Adolph Menzel
Adolph Menzel's Oil Paintings
Adolph Menzel Museum
December 8, 1815 Breslau - February 9, 1905 Berlin.

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John Martin
The Great Day of His Wrath
c1853 Tate Gallery, London
ID: 02884

John Martin The Great Day of His Wrath
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John Martin The Great Day of His Wrath


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John Martin

British 1789-1854 John Martin Gallery His first exhibited subject picture, Sadak in Search of the Waters of Oblivion (now in the St. Louis Art Museum), was hung in the Ante-room of the Royal Academy in 1812, and sold for fifty guineas. It was followed by the Expulsion (1813), Paradise (1813), Clytie (1814), and Joshua Commanding the Sun to Stand Still upon Gibeon (1816). In 1821 appeared his Belshazzar's Feast, which excited much favorable and hostile comment, and was awarded a prize of £200 at the British Institution, where the Joshua had previously carried off a premium of £100. Then came the Destruction of Herculaneum (1822), the Creation (1824), the Eve of the Deluge (1841), and a series of other Biblical and imaginative subjects. The Plains of Heaven is thought to reflect his memories of the Allendale of his youth. Martin's large paintings were inspired by "contemporary dioramas or panoramas, popular entertainments in which large painted cloths were displayed, and animated by the skilful use of artificial light. Martin has often been claimed as a forerunner of the epic cinema, and there is no doubt that the pioneer director D. W. Griffith was aware of his work." In turn, the diorama makers borrowed Martin's work, to the point of plagiarism. A 2000-square-foot version of Belshazzar's Feast was mounted at a facility called the British Diorama in 1833; Martin tried, but failed, to shut down the display with a court order. Another diorama of the same picture was staged in New York City in 1835. These dioramas were tremendous successes with their audiences, but wounded Martin's reputation in the serious art world.  Related Paintings of John Martin :. | The Evening of the Deluge | Sadak in Search of the Waters of Oblivion | Macbeth | The Bard (mk10) | Manfred and the Witch of the Alps (mk47) |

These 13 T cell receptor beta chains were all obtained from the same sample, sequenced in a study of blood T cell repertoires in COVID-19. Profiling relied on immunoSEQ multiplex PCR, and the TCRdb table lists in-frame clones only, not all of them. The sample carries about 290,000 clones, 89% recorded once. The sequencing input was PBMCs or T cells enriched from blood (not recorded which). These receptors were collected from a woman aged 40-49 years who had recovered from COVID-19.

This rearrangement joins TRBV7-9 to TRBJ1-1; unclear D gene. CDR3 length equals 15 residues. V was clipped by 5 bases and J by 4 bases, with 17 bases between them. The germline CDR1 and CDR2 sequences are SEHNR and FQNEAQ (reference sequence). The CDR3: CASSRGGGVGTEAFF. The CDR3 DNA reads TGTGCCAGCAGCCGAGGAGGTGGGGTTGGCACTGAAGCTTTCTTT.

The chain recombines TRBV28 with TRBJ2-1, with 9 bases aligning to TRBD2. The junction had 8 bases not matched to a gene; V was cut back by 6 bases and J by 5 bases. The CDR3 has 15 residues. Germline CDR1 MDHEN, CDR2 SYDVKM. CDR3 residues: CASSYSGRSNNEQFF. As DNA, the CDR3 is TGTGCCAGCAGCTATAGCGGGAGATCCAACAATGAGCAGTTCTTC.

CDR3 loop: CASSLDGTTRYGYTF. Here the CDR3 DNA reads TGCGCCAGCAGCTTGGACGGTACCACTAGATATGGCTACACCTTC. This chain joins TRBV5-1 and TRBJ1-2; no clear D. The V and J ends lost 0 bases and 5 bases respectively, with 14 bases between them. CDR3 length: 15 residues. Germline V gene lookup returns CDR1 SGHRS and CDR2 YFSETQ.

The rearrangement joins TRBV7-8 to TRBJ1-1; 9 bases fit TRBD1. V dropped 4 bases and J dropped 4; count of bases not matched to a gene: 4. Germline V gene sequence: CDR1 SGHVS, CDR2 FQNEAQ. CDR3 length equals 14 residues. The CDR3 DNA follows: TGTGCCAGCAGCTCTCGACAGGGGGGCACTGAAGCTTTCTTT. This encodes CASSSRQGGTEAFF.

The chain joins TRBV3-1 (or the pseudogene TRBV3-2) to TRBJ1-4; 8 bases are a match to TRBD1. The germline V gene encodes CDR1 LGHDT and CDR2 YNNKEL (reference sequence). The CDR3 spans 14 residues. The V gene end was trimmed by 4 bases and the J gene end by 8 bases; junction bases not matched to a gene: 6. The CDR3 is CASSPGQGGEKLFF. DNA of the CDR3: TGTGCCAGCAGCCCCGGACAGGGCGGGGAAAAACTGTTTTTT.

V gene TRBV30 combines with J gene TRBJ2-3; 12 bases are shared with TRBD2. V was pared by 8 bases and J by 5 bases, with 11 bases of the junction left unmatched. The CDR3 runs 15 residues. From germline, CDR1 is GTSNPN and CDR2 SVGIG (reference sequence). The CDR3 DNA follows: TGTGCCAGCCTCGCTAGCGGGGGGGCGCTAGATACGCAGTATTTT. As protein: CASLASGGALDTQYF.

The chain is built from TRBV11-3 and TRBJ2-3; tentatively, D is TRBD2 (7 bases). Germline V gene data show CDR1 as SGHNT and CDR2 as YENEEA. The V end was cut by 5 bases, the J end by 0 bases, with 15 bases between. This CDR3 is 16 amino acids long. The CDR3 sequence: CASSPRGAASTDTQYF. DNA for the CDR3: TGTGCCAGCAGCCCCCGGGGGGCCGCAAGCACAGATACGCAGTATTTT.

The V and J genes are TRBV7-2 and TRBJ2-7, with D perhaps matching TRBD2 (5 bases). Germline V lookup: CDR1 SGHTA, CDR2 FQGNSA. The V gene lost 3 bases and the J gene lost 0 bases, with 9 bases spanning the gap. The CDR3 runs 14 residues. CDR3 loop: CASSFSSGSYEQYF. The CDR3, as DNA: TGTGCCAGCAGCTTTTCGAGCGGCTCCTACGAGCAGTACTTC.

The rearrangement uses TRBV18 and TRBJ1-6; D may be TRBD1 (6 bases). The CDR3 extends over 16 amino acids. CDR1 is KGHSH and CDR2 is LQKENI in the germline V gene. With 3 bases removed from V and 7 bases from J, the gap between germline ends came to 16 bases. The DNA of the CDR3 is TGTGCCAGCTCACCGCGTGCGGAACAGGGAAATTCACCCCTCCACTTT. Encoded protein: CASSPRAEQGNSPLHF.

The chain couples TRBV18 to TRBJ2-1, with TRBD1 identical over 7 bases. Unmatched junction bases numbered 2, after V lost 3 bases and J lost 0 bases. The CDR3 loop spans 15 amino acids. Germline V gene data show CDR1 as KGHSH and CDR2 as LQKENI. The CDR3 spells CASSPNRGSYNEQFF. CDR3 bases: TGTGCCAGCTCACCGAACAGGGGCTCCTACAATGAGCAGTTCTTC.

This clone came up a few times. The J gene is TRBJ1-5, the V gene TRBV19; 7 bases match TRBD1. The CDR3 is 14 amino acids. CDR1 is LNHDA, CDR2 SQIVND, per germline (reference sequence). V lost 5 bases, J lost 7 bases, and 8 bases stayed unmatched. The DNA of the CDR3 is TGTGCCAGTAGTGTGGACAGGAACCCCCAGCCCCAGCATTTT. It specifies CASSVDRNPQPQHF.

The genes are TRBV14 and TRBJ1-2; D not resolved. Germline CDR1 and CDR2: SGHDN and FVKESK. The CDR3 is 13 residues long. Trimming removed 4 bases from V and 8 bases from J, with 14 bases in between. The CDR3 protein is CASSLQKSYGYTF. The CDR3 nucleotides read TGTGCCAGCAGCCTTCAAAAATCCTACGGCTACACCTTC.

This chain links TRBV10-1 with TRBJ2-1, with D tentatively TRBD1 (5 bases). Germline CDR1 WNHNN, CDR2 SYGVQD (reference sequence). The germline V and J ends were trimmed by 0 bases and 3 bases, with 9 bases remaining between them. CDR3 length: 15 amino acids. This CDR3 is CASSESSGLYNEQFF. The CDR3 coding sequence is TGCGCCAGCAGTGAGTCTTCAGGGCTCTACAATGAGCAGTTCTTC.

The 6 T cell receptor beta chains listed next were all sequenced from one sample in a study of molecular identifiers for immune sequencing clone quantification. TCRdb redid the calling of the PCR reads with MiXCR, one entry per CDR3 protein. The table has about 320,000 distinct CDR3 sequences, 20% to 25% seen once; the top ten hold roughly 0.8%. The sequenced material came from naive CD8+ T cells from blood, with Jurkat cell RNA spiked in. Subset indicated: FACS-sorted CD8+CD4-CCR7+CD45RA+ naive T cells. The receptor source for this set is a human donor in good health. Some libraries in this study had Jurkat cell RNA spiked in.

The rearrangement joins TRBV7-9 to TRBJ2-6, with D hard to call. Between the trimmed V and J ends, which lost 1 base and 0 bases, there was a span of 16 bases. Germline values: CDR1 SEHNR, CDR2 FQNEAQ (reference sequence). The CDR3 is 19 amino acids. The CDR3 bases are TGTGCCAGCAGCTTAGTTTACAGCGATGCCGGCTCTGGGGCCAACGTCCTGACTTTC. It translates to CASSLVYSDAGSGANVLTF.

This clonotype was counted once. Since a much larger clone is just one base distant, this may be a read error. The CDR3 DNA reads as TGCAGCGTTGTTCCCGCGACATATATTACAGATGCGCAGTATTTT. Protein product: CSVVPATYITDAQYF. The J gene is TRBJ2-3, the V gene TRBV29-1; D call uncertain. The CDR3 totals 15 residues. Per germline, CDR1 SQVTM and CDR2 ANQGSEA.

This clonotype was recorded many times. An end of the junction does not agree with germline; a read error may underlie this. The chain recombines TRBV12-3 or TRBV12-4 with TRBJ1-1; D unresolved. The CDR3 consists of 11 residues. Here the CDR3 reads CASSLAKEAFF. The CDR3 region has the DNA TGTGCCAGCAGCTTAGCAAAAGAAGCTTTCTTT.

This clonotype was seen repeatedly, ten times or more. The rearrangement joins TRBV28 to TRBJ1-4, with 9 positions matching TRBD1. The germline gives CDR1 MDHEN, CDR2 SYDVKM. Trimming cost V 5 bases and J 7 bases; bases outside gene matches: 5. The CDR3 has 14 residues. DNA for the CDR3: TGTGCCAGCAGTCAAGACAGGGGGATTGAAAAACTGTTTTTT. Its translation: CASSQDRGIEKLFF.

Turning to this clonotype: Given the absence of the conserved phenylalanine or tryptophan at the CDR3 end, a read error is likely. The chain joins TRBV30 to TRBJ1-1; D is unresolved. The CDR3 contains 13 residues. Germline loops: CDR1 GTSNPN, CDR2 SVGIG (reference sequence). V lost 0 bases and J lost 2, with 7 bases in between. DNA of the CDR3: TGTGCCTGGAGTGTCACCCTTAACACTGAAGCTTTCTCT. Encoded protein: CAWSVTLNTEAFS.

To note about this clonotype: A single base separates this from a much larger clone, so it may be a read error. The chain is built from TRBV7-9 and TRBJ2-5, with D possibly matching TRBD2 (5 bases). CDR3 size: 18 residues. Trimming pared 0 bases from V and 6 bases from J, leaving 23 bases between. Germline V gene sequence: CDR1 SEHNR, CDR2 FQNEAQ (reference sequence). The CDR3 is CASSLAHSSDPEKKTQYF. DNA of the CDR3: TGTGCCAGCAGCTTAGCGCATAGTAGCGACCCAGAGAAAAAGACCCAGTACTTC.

Related Artists:
Baron Jean-Baptiste Regnault
Paris 1754-1829 French painter. His first teacher was the history painter Jean Bardin, who took him to Rome in 1768. Back in Paris in 1772, he transferred to the studio of Nicolas-Bernard Lepicie. In 1776 he won the Prix de Rome with Alexander and Diogenes (Paris, Ecole N. Sup. B.-A.) and returned to Rome, where he was to spend the next four years at the Academie de France in the company of Jacques-Louis David and Jean-Francois-Pierre Peyron. While witnessing at first hand Peyron's development of a manner indebted to Poussin and David's conversion to Caravaggesque realism, Regnault inclined first towards a Late Baroque mode in a Baptism of Christ (untraced; recorded in two sketches and an etching), then, in Perseus Washing his Hands (1779; Louisville, KY, Speed A. Mus.), to the static Neo-classicism of Anton Raphael Mengs.
FASOLO, Bernardino
Italian painter, Genovese school (b. ca. 1489, Pavia, d. after 1526, Genova)
SANGALLO, Giuliano da
Italian architect/sculptor (b. 1445, Firenze, d. 1516, Firenze)






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